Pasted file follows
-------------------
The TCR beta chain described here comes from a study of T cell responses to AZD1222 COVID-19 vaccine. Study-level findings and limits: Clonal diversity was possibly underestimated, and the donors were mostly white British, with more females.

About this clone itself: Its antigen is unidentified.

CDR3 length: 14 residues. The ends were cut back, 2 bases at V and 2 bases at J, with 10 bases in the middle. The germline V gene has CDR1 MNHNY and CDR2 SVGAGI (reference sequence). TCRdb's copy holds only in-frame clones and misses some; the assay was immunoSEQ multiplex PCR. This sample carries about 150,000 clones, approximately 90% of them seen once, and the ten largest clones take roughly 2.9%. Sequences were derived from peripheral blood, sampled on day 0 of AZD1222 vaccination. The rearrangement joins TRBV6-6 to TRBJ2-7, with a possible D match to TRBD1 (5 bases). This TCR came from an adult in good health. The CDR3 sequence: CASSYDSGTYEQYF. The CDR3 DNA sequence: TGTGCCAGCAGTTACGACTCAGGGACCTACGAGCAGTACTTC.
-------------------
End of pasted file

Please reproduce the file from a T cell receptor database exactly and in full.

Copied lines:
The TCR beta chain described here comes from a study of T cell responses to AZD1222 COVID-19 vaccine. Study-level findings and limits: Clonal diversity was possibly underestimated, and the donors were mostly white British, with more females.

About this clone itself: Its antigen is unidentified.

CDR3 length: 14 residues. The ends were cut back, 2 bases at V and 2 bases at J, with 10 bases in the middle. The germline V gene has CDR1 MNHNY and CDR2 SVGAGI (reference sequence). TCRdb's copy holds only in-frame clones and misses some; the assay was immunoSEQ multiplex PCR. This sample carries about 150,000 clones, approximately 90% of them seen once, and the ten largest clones take roughly 2.9%. Sequences were derived from peripheral blood, sampled on day 0 of AZD1222 vaccination. The rearrangement joins TRBV6-6 to TRBJ2-7, with a possible D match to TRBD1 (5 bases). This TCR came from an adult in good health. The CDR3 sequence: CASSYDSGTYEQYF. The CDR3 DNA sequence: TGTGCCAGCAGTTACGACTCAGGGACCTACGAGCAGTACTTC.